Head chef Paul Desiano remembers Sundays spent in his grandmother's kitchen as a child, helping her to prepare pasta dinners by picking vegetables from the garden and rolling meatballs by hand. Although he went on to study at The Art Institute of New York City and work in New York restaurants, he never forgot the childhood dinners that first kindled his passion for cooking. Now joined in the kitchen by his wife, Ai, Paul oversees Cello's menu, which adds modern, international influences to classic Italian dishes.
Paul and his chefs utilize freshly rolled pastas, savory meatballs, and prosciutto to evoke the flavors of seasonal Italian cuisine, but they also incorporate chorizo, torched red-snapper sashimi, and other ingredients that stray from Mediterranean traditions. In addition to its house-made limoncello, the restaurant also features crisp white wines and robust reds from vineyards on both sides of the equator and at every layer of the Earth's crust. Though the list includes wines from around the world, it emphasizes Italian varietals in particular.
In 1983 Nord Brue and Mike Dressell decided that it didn't matter how far Burlington, Vermont was from New York City; no distance was too great to limit their access to New York-style bagels. So they spent 2.5 years apprenticing with a professional bagel baker from the city until they mastered the technique. Once they were comfortable with their skills and had accepted that it doesn't actually hurt the bagel to bite it, they opened their first Bruegger's Bagels, a casual bakery and café. Today, they have more than 300 eateries across the United States and Canada, each hawking freshly baked bagels, cream cheeses, sandwiches, coffee, and desserts.
Grilling within the walls of a historic firehouse, the culinary artists at Two Steps utilize an assorted palette of fresh ingredients to create an imaginative menu of American cuisine with colorful splashes of Southwestern, Caribbean, and Cajun influences. A pitcher of Coors Light ($12) quells the fires of the sweet and spicy Jamaican jerk chicken ($13.95) served with rice pilaf and fresh vegetables, while the grilled filet mignon ($18.95) provides elegance to an empty stomach like a Victorian armoire in a college dorm room. See the full menu online for more details and prices.
The Mad Hatter Restaurant and Tap Room piles plates with hat-themed burgers and ample entrees of bistro cuisine. The Stetson burger slathers onion rings and cheddar cheese with barbecue sauce ($8.95), whereas the Top Hat burger outfits its 6-ounce patty with layers of candied bacon, cheddar, and veggies ($8.95) before scooting up to a side of hand-cut fries. Guests can launch meals with a trebuchet in the parking lot or opt to order starters such as deep-fried cheese ravioli ($5.95). Bread and a small house salad herald the arrival of every entree, including the pan-seared market-fresh whitefish with mango salsa ($14.95) and the double-stuffed pork chops ($14.95), which stow a blend of bread crumbs, sausage, and herbs in their savory clasp.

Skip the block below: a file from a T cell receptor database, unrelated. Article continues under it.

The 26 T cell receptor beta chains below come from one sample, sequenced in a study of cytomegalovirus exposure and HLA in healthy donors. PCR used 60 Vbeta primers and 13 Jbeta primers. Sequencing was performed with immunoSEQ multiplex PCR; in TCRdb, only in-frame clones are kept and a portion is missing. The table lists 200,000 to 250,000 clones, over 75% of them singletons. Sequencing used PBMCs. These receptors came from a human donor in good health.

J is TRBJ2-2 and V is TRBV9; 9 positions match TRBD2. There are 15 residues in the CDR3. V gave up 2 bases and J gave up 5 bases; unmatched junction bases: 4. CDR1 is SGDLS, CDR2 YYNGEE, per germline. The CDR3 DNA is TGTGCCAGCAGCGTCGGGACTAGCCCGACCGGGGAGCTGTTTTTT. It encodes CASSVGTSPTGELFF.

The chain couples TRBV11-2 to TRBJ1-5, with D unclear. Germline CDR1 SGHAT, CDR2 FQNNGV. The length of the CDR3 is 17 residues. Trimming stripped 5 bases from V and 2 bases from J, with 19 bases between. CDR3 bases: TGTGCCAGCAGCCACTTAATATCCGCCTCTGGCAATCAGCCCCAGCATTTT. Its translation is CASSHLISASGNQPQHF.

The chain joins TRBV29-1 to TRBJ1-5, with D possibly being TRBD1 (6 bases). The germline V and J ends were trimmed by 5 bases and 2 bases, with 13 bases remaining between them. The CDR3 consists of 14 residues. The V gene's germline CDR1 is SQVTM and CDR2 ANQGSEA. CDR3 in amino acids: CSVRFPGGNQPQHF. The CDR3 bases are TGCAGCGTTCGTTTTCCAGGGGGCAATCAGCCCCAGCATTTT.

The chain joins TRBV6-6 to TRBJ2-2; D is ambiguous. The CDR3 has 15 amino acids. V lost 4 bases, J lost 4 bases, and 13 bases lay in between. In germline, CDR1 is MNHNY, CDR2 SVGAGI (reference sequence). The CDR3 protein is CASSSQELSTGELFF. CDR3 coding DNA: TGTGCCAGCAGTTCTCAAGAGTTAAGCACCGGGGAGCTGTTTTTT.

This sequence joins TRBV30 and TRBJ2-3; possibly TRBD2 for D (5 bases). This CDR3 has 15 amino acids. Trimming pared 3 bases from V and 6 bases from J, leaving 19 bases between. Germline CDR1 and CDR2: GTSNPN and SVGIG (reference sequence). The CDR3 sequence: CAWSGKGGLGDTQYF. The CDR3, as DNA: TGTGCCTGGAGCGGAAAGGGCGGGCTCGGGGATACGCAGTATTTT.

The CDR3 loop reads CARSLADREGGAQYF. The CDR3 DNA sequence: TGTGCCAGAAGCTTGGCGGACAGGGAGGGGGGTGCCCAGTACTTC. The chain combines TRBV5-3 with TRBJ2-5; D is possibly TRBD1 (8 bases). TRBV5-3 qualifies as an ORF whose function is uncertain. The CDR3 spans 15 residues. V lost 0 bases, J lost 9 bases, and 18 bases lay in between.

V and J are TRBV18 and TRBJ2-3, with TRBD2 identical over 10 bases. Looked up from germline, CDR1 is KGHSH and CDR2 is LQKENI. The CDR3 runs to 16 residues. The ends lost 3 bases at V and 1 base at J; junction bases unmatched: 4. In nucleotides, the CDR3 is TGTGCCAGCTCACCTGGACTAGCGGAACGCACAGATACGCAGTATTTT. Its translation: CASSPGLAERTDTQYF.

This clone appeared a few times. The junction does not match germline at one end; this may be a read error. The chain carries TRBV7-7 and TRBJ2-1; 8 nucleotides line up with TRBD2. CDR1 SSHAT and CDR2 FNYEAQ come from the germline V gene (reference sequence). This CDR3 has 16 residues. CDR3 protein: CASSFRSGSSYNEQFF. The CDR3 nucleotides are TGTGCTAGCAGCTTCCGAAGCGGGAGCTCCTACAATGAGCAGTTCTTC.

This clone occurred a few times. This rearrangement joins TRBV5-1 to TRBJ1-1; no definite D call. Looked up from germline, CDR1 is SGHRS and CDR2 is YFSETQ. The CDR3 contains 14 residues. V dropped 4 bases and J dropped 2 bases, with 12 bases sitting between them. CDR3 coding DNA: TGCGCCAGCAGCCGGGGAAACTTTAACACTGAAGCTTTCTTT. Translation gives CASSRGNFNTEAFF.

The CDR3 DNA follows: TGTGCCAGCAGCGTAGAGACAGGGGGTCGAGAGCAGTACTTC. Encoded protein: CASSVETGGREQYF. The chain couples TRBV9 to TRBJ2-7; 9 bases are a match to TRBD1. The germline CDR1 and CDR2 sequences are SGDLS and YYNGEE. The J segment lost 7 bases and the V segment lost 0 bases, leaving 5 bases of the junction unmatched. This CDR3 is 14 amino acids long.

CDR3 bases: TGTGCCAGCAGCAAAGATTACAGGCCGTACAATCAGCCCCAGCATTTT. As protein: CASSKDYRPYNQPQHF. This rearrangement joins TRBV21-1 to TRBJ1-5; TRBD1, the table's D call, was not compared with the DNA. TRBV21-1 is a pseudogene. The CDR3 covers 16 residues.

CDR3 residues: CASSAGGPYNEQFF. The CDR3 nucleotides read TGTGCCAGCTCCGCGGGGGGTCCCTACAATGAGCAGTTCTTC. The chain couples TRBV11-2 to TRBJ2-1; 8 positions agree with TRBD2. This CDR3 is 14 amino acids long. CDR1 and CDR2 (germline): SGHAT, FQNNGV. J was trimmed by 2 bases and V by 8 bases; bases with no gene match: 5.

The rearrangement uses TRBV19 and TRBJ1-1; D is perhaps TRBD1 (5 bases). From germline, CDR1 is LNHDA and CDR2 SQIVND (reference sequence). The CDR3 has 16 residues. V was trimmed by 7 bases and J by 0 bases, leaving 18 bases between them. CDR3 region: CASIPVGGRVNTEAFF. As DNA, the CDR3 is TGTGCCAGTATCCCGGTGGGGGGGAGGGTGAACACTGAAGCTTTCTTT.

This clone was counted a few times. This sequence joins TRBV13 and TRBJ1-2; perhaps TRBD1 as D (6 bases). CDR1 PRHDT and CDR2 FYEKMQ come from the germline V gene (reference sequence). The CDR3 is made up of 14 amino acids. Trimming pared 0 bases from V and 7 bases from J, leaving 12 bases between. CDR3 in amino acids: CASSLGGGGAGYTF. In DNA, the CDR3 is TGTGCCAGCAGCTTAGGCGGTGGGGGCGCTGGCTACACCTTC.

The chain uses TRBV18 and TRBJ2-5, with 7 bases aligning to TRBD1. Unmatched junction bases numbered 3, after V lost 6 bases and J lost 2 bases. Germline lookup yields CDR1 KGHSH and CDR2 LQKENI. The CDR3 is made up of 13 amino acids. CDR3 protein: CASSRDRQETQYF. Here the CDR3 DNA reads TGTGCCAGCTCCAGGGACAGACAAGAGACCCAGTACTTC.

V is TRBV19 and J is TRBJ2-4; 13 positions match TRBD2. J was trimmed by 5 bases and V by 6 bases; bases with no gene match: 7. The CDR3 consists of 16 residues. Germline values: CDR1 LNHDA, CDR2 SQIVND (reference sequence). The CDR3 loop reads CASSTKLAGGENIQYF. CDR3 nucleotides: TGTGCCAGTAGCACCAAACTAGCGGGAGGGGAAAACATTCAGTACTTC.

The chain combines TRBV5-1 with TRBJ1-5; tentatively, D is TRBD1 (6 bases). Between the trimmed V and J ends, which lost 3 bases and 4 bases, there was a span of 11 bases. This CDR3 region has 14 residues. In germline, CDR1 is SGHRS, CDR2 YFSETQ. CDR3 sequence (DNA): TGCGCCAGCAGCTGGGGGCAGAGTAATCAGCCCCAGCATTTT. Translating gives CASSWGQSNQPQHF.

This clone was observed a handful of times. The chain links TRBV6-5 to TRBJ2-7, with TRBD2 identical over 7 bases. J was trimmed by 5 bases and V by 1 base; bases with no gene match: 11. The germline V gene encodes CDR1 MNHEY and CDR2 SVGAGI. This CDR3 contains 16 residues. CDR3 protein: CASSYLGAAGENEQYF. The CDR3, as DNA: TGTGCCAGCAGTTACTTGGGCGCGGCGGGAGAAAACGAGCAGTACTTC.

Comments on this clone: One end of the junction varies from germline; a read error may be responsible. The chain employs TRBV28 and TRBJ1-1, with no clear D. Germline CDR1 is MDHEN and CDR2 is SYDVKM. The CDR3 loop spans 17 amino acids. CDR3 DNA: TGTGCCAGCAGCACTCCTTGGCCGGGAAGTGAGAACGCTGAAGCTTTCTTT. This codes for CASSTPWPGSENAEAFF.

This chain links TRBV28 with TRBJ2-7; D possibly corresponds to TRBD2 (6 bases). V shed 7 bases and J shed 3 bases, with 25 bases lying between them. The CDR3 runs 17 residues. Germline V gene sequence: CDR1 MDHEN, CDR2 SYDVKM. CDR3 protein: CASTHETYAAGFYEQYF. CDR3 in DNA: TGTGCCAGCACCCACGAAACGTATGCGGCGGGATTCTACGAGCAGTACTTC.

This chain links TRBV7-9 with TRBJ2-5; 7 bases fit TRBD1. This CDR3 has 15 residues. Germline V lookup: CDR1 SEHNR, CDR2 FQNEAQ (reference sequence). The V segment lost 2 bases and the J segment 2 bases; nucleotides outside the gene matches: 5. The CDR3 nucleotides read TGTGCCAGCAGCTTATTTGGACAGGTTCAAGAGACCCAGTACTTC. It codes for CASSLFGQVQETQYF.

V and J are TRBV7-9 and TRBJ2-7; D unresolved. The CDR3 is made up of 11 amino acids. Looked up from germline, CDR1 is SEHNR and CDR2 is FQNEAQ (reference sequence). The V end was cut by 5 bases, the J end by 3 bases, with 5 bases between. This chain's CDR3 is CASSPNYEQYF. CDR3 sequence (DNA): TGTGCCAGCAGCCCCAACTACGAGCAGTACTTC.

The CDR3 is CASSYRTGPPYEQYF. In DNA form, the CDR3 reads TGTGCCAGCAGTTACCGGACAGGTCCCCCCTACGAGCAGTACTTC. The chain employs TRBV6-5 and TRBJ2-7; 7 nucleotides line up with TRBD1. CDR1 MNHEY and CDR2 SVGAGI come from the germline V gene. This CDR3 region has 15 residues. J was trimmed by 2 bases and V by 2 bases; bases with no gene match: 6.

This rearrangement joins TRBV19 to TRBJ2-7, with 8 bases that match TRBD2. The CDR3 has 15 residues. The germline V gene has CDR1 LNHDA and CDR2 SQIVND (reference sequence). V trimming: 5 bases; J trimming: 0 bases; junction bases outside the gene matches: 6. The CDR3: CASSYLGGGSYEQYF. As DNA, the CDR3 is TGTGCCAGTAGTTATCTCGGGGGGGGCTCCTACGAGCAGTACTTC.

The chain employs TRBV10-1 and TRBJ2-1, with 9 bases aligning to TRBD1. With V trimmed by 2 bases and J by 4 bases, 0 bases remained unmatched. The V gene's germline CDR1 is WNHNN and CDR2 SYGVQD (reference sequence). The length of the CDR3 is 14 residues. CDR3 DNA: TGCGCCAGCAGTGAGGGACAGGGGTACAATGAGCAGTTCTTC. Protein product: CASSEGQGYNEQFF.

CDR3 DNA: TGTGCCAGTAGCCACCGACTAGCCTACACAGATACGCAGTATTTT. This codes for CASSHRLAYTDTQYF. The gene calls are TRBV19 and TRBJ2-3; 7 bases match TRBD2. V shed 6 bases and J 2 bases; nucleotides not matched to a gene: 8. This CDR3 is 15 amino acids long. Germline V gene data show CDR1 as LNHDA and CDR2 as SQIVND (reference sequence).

RW's BBQ satiates seekers of sauce with a menu of hickory-smoked meats, homemade spice rubs, and four made-from-scratch barbecue gravies. Owner Ron Wishna pit roasts butts and briskets for more than 12 hours and chicken and ribs for more than four, producing proteins so tender they swan dive off the bone into a savory side of sauce.
It's hard to commit to a favorite dish at Bistro 7. Menu items can be here-today-gone-tomorrow, much like a snowman or your trust in Margaret. At the farm-to-fork restaurant, the cooks source from local farms whatever ingredients they can't pluck from the onsite garden. Luckily, there are always tasty new takes on American cuisine––presented via small plates, burgers, and entrees––to delight dinner guests, or large parties at catered on- and off-site events.
And though the lengthy menus showcase an impressive array of ingredients, the bistro's owner, Breno Donati, is perhaps most proud of his wine list. More than 50 plus varieties have been hand-picked by Donati himself from farms and small wineries, including several organic selections. Even the specialty cocktails are blended with fresh fruit, which diners enjoy while feasting eyes on the exposed bricks and dark wooden tables that lend the space a rustic-yet-refined ambience.